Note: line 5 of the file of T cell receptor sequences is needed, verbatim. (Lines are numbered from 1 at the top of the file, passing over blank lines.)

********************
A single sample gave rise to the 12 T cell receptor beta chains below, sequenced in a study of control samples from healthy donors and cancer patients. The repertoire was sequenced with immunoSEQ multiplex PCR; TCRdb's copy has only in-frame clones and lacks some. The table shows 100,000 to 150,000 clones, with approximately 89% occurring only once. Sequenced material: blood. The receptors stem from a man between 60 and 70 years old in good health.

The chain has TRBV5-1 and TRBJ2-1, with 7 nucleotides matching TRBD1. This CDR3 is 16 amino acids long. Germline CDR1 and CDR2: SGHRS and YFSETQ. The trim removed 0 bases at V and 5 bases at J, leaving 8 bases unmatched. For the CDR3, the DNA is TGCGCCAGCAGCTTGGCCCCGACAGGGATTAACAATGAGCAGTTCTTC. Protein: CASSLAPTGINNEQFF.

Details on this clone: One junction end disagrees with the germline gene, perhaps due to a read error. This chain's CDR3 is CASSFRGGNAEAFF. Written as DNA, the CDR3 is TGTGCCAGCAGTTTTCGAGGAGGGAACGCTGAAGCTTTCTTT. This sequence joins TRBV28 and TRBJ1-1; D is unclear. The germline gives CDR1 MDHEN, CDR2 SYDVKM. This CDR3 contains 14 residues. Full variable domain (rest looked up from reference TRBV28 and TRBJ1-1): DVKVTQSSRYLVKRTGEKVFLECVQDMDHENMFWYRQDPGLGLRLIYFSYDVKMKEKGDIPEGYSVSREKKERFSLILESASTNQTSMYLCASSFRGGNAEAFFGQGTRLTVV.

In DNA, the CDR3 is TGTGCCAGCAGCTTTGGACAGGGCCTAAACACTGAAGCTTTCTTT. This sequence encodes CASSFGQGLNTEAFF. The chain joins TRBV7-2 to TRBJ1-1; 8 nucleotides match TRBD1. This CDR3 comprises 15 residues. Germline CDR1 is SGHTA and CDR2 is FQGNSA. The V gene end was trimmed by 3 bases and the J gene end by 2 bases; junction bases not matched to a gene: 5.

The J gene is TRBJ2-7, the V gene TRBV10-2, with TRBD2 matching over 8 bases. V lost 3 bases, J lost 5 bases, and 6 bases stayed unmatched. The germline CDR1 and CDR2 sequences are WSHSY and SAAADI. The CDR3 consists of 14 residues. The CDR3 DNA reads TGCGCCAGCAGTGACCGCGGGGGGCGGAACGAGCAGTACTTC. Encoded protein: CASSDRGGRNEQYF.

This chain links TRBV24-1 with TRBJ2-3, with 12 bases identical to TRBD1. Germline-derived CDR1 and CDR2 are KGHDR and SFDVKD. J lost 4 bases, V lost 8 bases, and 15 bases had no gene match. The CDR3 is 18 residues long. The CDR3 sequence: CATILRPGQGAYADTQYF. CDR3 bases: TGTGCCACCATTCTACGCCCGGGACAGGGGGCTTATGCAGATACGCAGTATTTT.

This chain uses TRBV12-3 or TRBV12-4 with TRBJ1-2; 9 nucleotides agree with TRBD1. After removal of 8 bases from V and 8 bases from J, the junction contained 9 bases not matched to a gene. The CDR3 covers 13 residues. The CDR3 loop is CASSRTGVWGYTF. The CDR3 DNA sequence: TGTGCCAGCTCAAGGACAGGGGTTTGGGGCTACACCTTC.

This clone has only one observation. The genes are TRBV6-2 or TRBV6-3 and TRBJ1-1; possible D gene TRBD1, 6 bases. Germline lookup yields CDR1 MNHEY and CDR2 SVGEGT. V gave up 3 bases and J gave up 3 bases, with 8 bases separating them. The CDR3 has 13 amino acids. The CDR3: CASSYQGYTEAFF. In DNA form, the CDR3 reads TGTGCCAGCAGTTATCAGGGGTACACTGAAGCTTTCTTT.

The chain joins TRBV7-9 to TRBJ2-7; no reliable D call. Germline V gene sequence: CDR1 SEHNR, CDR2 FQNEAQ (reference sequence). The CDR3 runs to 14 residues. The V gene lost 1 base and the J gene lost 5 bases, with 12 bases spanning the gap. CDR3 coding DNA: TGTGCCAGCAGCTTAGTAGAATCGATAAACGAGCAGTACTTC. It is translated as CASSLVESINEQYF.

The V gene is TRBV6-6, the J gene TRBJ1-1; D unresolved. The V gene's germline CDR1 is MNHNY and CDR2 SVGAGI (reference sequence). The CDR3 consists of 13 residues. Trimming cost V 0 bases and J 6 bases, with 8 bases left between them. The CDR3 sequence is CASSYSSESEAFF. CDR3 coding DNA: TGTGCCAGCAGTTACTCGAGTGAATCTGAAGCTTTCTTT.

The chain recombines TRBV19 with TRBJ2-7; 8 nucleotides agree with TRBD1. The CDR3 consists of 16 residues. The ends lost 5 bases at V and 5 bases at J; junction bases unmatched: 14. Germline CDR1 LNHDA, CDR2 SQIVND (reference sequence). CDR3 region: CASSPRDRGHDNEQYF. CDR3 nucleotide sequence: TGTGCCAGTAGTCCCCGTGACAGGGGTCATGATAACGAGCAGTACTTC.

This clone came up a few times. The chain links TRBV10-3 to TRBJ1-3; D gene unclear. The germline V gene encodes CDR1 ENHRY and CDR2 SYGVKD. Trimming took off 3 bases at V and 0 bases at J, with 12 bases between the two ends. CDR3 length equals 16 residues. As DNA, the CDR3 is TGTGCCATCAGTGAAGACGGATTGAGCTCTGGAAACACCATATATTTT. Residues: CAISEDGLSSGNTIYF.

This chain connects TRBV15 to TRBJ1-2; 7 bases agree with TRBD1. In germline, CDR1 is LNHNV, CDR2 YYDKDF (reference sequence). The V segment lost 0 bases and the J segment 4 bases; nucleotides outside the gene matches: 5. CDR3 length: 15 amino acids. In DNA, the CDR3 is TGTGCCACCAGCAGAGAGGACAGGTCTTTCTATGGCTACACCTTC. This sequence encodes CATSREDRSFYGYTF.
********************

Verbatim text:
The J gene is TRBJ2-7, the V gene TRBV10-2, with TRBD2 matching over 8 bases. V lost 3 bases, J lost 5 bases, and 6 bases stayed unmatched. The germline CDR1 and CDR2 sequences are WSHSY and SAAADI. The CDR3 consists of 14 residues. The CDR3 DNA reads TGCGCCAGCAGTGACCGCGGGGGGCGGAACGAGCAGTACTTC. Encoded protein: CASSDRGGRNEQYF.